Question about Olympus FE-120 Digital Camera

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Flash mode locked to Off

Pressing the flash mode button on back of camera the menu comes up showing that the flash is set to off. Using the up/down arrows (as defined in handbook) the menu changes to another mode, leaving flash set to off.

Help. The camera is 12 months old and only used occasionally.



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Re: Flash mode locked to Off

Try this, I had the same problem. Here is what I did, I powered off the camera then with the menu button pressed I turned the camera on. This must set the camera back to default settings. I was then able to turn my flash to auto or any other selection.

Posted on Dec 22, 2008

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Canon 60d internal flash

  • is your settings set to manual ? if you are set to manual mode and the flash does not pop out try pressing the flash button located near the EOS 60d label
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How to fix the This menu cannot be displayed External flash is attached...

Aug 17, 2014 | Canon EOS 60D Digital Camera

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Why does "raise the flash" come on the screen when I turn my coolpix s5090 camera?

I do not know allot about the s5090, but I can give you general information based on how most Nikon pocket cameras are designed to work. If the Nikon is set to one of the automatic modes it is designed to prevent you from taking a picture if it senses that there is insufficient light to get a properly exposed picture. The camera may be telling you to rase the flash because it needs more light. Also, somewhere on your camera there is probably a menu that allows you to choose the flash mode. It may be in your regular menus or, if your camera has a round left-righ-up-down switch on the back, you can select the flash mode by pushing up and then using the right-left keys to choose the flash mode. The mode you select is locked in when you push the button in the center. In general, the modes are automatic (the camera decides when flash is needed), red eye reduction (the flash activates twice; once to cause your subjects eye's iris to close and the second to take the picture), flash always (flashes regardless of the ambient light) and flash off.

Jul 12, 2014 | Nikon COOLPIX Digital Cameras

1 Answer

Flash stopped working


The flash in the Camera can be enabled to Flash Forced ON by pressing the Up Arrow control button on the Camera. Press the button continuously to select the desired settings.
Make sure that the Camera Mode (REC MODE) is not set to Burst or Multi Burst.
Flash will not work when the Camera is set to ISO High Sensitivity mode or Twilight mode in the Scene Selection.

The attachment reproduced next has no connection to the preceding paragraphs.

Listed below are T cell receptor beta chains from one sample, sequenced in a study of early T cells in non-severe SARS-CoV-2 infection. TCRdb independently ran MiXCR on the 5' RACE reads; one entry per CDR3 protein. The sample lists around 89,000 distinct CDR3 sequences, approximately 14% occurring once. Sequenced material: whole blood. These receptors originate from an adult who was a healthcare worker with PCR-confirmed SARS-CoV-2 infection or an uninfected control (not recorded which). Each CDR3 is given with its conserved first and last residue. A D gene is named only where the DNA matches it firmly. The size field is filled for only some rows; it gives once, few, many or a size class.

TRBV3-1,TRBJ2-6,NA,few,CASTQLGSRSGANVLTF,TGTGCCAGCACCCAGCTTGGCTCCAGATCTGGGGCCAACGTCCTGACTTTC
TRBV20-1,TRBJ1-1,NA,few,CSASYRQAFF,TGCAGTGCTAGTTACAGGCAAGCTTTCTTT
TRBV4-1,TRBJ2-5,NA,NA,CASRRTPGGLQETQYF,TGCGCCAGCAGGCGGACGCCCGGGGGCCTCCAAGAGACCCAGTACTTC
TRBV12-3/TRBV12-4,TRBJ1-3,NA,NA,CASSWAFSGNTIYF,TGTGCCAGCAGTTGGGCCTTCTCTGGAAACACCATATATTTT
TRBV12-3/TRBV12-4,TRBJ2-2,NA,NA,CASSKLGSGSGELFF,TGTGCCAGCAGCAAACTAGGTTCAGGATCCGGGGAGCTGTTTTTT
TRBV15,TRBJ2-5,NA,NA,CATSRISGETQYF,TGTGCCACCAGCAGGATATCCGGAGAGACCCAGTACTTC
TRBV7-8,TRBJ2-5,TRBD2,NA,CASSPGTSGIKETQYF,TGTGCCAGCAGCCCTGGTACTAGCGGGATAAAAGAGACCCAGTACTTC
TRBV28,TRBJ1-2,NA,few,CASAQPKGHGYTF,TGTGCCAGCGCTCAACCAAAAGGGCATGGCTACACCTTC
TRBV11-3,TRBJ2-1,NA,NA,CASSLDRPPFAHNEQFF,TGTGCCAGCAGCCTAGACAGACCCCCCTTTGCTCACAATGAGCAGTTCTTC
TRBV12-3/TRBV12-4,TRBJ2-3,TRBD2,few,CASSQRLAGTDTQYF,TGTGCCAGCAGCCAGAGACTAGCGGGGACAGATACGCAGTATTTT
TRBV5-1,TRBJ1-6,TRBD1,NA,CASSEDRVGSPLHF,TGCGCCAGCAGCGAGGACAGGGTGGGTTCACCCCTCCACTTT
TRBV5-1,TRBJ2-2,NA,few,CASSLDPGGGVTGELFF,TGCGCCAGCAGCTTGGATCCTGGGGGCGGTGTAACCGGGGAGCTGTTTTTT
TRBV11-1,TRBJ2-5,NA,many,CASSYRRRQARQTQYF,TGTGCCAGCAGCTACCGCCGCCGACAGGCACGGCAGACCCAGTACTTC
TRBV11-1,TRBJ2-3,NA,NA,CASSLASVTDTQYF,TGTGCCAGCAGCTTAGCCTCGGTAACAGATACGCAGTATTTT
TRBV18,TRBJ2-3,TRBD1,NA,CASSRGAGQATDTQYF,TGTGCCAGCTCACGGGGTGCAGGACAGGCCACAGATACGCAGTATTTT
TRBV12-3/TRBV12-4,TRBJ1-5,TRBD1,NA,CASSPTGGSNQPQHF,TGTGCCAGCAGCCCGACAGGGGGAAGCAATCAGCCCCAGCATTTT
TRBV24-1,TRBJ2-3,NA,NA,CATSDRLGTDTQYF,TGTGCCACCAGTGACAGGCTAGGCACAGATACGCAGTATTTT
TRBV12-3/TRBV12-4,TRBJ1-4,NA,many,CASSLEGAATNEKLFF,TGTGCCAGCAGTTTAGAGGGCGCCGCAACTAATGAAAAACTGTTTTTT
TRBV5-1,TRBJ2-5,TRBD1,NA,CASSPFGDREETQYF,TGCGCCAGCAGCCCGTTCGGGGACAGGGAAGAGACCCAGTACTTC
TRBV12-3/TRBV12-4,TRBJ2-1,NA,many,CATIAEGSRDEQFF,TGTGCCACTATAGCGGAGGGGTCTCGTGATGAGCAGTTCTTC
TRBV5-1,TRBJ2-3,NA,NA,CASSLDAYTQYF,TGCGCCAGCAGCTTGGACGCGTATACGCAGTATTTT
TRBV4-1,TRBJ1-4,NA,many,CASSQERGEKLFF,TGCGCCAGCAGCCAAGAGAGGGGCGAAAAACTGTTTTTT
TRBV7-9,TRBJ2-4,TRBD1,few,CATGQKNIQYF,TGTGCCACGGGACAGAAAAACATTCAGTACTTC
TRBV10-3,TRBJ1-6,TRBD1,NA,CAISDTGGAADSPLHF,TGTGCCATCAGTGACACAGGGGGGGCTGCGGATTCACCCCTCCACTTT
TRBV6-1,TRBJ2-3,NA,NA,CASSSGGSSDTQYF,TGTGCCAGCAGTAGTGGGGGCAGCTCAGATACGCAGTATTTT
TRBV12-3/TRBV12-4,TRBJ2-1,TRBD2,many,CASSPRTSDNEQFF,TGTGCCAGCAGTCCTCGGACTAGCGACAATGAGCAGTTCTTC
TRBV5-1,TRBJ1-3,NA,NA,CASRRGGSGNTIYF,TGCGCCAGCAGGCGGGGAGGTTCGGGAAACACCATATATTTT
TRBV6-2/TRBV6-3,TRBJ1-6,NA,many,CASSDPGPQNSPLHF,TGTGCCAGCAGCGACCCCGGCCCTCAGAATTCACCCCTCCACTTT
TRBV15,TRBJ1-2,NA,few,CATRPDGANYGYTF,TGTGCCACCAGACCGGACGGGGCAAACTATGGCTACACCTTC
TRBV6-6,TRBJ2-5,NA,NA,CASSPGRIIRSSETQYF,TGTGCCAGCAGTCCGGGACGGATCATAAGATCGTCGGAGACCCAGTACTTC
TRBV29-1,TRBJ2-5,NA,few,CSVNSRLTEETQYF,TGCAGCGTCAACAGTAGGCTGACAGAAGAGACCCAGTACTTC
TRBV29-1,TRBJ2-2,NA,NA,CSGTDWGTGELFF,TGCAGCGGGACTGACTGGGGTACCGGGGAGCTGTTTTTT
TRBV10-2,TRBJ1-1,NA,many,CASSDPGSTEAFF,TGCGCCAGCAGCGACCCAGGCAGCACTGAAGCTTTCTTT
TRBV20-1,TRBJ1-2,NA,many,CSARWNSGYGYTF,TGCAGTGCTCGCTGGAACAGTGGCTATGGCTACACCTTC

The flash will not work in Movie Mode also.
When using the Landscape, snow or Beach mode, set the Scene Selection to Flash Forced On.

This should resolve the issue.

Thanks for using FixYa.
We wish you a Happy Holiday Season!!

Dec 26, 2010 | Sony Cyber-shot DSC-W70 Digital Camera

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Cant get flash option to come back on sony dsc-t70?

So I went to Menu, Record Mode, then turned off the Shoot Continuously Mode/Burst and they flash options came back!!! So glad, this was driving me crazy

Nov 22, 2009 | Sony DSC-T70 Digital Camera

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Flash pre-firing like mad?

It is your camera using the flash to assist in focusing, if it bothers you you can change it in your menus, I have a XTi so yours will differ slightly.
Switch your camera to "P" mode.
Press "Menu" button.
Go to setup menu 3
scroll down to "Custom Functions (C Fn.)"
Press "set".
press to the right until you find "AF - assist beam"
Press "set".
And press up or down.
Set to "Does not emit"
press "set"
Press "menu" button twice.

Mar 08, 2009 | Canon EOS Digital Rebel XS / 1000D IS...

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My pictures turn out fuzzy all the time and i can't figure out how to turn on my flash. Please Help! Casio Exilim EX-Z70

Flash should turn on by pressing the "Set" button and then the down arrow until you get to the flash menu. Choose the setting that looks like a lightning bolt.

If that doesn't work press the "Menu" button and then press the "right arrow" until you are on the far right tab. Press the "up arrow" until you come to "Reset." Press the "Right arrow." The camera will ask you if you want to reset it. Tell it "Yes." This will take it back to factory settings and clear any mode that turns the flash off.

Are the pictures fuzzy because the flash isn't working? Are outdoor pictures in daylight fuzzy or OK? If they are fuzzy all the time you may have a lens problem. If they are only fuzzy when the flash is needed, fixing your flash should cure the problem.

Dec 18, 2008 | Digital Cameras

1 Answer

How do i get brighter pictures

There are only two options for adjusting the brightness of pictures in this camera, exposure and flash setting.

1. Flash Options: The flash is off by default. To turn it on you must press the button with the crooked down-arrow label between the DISP and MENU buttons, and the flash status will display in the top right-hand corner of the display screen. OFF displays the crooked down-arrow and a circle with a line through it. Press the button once for AUTO, displays the crooked down arrow with an "A" next to it. Press the button once more to force the flash, displays the crooked arrow only in the top right-hand display. Regardless of mode, the display will blink rapidly while the flash is charging and remain solid when it is charged and ready for use. Keep pressing the crooked down-arrow button to scroll continuously through the three OFF/AUTO/ON options.

2. Exposure setting: Press MENU, then the left arrow on the top right-hand four-way button on the camera until the COLOR menu is selected. Scroll down to EXPOSURE and press the MENU button again. You will see EV on the display. Use the up and down arrows to increase or decrease the exposure setting. 0.0 is default, you can go up to +1.5 or down to -1.5. Press MENU to exit when you're done. +1.5 would be the maximum brightness setting.